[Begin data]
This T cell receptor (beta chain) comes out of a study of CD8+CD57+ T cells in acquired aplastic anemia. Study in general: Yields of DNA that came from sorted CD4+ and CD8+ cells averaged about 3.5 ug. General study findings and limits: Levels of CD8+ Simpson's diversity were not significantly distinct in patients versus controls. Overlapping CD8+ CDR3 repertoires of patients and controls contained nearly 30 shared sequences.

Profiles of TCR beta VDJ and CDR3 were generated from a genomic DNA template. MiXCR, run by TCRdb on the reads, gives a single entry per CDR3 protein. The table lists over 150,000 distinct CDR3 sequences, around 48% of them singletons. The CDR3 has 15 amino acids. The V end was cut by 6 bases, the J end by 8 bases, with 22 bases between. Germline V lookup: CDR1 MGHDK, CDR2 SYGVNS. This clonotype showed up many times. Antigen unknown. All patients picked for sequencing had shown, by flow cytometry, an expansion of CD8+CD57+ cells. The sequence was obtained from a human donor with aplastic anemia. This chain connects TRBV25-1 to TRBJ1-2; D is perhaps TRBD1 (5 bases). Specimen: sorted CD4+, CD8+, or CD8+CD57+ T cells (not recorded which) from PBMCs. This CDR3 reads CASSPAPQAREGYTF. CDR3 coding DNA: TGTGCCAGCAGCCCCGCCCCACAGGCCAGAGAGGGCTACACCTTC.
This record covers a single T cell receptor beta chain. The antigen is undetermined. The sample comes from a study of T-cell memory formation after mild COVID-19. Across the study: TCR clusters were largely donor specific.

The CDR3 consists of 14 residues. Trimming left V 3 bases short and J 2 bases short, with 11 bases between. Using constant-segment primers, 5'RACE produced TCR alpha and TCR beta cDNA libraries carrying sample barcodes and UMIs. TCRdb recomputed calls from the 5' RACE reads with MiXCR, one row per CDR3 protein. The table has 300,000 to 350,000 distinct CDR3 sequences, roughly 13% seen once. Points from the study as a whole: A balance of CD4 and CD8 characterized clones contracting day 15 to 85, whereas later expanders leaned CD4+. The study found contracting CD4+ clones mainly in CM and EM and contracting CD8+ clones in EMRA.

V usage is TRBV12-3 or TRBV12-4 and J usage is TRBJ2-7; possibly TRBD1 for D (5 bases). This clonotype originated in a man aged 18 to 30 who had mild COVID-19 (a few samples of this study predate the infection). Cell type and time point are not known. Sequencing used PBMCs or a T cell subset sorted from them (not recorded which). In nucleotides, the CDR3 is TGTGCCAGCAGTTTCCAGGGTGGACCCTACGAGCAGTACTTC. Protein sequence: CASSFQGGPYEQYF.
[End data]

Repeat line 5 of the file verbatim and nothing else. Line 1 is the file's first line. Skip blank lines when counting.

V usage is TRBV12-3 or TRBV12-4 and J usage is TRBJ2-7; possibly TRBD1 for D (5 bases). This clonotype originated in a man aged 18 to 30 who had mild COVID-19 (a few samples of this study predate the infection). Cell type and time point are not known. Sequencing used PBMCs or a T cell subset sorted from them (not recorded which). In nucleotides, the CDR3 is TGTGCCAGCAGTTTCCAGGGTGGACCCTACGAGCAGTACTTC. Protein sequence: CASSFQGGPYEQYF.